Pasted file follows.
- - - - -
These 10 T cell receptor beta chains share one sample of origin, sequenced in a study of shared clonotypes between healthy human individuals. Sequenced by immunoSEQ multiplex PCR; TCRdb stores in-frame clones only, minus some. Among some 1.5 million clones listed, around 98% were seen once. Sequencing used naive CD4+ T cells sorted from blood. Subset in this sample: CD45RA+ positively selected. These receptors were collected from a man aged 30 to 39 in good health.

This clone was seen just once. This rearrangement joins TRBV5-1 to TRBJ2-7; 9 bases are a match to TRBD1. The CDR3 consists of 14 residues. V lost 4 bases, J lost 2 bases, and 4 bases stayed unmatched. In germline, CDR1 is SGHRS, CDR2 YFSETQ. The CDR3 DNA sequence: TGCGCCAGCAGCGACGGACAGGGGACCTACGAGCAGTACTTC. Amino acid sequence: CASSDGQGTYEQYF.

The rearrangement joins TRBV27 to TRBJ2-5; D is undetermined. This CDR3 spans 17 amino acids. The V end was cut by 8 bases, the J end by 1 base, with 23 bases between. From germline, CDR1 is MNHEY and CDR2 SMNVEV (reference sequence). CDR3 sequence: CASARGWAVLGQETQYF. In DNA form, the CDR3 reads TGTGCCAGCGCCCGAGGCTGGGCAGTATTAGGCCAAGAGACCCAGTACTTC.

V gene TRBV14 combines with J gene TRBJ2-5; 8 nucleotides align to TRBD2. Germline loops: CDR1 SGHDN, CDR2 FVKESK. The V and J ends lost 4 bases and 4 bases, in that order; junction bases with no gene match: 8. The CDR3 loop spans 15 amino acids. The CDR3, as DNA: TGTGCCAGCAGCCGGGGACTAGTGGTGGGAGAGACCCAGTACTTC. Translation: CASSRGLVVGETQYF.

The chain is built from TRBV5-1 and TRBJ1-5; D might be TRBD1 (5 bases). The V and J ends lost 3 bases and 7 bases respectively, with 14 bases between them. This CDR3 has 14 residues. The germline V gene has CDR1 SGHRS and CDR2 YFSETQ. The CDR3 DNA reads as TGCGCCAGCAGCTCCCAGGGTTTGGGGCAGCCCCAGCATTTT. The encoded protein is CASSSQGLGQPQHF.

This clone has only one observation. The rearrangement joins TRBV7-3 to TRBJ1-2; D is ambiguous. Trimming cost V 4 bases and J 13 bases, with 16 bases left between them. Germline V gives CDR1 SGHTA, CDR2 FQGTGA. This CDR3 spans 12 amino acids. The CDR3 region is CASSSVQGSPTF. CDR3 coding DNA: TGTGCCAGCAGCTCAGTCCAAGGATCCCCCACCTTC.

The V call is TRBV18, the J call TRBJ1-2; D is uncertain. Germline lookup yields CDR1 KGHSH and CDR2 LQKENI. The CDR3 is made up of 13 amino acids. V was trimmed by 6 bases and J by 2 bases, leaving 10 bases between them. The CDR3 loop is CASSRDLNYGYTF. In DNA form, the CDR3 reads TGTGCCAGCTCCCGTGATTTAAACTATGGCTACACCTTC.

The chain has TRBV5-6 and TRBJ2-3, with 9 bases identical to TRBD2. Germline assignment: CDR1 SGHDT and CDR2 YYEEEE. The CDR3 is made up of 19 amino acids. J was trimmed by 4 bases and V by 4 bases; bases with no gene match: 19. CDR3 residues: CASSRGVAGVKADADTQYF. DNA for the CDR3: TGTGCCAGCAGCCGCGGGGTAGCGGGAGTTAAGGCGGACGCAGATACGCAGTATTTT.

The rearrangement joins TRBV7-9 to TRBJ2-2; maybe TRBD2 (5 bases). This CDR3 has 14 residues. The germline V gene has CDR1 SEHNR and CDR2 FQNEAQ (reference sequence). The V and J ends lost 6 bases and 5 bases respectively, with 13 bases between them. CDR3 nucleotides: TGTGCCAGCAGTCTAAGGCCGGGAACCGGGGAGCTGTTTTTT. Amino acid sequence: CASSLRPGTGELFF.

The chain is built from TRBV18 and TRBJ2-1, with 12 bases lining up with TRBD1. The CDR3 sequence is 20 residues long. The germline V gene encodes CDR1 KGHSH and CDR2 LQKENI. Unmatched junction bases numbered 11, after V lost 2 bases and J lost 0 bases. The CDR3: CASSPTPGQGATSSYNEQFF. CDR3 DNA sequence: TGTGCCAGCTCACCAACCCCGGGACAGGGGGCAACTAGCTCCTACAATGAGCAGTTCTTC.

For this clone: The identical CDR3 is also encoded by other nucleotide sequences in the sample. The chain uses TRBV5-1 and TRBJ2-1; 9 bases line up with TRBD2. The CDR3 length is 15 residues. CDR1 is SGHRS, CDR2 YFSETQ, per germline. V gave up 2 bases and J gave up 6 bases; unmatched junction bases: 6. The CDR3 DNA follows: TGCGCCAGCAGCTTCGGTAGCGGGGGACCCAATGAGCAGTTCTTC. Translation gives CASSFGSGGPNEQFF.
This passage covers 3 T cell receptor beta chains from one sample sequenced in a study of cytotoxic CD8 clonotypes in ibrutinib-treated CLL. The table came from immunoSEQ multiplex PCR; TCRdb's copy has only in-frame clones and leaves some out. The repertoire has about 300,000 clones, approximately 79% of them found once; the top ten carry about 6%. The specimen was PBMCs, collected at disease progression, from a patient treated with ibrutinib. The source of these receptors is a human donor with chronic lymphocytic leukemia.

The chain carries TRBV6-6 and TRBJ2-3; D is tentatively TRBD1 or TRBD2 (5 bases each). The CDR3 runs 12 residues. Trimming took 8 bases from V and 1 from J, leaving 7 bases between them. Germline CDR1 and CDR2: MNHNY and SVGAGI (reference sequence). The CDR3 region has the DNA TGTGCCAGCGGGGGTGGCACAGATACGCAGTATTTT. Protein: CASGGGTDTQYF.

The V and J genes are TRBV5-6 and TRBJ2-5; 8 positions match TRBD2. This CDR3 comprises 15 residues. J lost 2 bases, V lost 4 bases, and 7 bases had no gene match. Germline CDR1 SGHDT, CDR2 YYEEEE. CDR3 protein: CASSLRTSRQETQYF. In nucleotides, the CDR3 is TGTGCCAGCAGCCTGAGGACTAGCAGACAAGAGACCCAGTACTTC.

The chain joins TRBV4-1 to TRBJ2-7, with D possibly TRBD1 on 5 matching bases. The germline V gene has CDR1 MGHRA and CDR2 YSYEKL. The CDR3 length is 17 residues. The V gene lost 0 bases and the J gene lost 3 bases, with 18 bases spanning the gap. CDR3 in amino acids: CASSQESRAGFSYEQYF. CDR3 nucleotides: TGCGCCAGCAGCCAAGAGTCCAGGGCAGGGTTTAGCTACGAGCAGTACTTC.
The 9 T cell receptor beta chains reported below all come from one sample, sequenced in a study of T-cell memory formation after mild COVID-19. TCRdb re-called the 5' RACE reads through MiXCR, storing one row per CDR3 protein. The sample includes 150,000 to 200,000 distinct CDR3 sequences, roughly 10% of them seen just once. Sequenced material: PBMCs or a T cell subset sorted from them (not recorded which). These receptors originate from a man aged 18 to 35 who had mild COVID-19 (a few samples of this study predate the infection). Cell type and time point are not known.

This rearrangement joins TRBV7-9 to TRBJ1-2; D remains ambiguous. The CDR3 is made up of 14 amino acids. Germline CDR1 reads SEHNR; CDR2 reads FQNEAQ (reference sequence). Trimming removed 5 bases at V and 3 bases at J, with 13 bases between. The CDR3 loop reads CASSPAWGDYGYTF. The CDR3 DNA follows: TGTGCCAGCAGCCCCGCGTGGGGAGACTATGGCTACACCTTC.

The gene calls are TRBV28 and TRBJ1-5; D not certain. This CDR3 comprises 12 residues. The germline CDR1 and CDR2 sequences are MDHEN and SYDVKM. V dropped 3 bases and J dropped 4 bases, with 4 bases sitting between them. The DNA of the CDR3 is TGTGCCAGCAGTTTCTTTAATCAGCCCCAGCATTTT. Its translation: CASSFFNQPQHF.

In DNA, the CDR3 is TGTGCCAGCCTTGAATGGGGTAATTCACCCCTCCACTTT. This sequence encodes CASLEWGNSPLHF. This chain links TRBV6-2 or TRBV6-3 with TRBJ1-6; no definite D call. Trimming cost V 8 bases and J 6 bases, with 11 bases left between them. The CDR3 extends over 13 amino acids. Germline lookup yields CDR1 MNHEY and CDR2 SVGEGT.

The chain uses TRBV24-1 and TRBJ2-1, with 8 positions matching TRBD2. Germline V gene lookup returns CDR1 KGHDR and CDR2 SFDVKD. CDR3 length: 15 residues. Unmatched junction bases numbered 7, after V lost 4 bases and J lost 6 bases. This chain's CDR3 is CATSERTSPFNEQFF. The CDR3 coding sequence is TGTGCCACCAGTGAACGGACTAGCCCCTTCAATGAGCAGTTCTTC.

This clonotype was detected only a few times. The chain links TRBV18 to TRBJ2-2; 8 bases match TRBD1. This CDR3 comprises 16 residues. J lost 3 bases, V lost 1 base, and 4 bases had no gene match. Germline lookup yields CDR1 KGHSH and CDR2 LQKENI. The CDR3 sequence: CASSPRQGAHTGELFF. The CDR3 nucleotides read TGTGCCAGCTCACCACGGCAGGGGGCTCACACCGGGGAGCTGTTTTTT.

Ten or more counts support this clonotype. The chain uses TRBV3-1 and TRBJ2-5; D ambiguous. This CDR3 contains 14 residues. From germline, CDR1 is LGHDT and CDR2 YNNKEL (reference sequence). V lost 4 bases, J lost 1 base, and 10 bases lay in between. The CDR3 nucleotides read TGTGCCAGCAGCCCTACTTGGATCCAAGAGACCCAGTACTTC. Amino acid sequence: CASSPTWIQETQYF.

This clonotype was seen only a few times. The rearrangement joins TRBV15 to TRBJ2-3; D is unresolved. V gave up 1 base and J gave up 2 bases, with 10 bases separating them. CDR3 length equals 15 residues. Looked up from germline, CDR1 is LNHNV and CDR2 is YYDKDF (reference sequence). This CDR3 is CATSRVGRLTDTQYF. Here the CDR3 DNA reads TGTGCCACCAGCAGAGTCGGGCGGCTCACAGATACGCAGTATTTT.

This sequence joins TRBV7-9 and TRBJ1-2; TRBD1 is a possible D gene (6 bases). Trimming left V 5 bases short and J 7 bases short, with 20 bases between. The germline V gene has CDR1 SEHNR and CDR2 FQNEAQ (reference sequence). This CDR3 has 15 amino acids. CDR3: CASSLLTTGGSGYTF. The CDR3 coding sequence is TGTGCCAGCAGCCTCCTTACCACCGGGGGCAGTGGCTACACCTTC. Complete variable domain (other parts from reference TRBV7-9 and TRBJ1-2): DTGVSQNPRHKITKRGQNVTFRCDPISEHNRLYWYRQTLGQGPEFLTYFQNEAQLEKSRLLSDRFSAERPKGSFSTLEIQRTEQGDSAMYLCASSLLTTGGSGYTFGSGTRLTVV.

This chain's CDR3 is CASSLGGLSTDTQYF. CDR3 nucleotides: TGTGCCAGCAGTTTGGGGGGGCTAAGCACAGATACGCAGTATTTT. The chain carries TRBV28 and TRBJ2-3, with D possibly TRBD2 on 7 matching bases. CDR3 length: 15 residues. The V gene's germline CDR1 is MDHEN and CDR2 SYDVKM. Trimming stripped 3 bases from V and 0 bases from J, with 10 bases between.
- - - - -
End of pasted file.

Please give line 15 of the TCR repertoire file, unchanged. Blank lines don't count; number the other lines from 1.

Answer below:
The chain joins TRBV4-1 to TRBJ2-7, with D possibly TRBD1 on 5 matching bases. The germline V gene has CDR1 MGHRA and CDR2 YSYEKL. The CDR3 length is 17 residues. The V gene lost 0 bases and the J gene lost 3 bases, with 18 bases spanning the gap. CDR3 in amino acids: CASSQESRAGFSYEQYF. CDR3 nucleotides: TGCGCCAGCAGCCAAGAGTCCAGGGCAGGGTTTAGCTACGAGCAGTACTTC.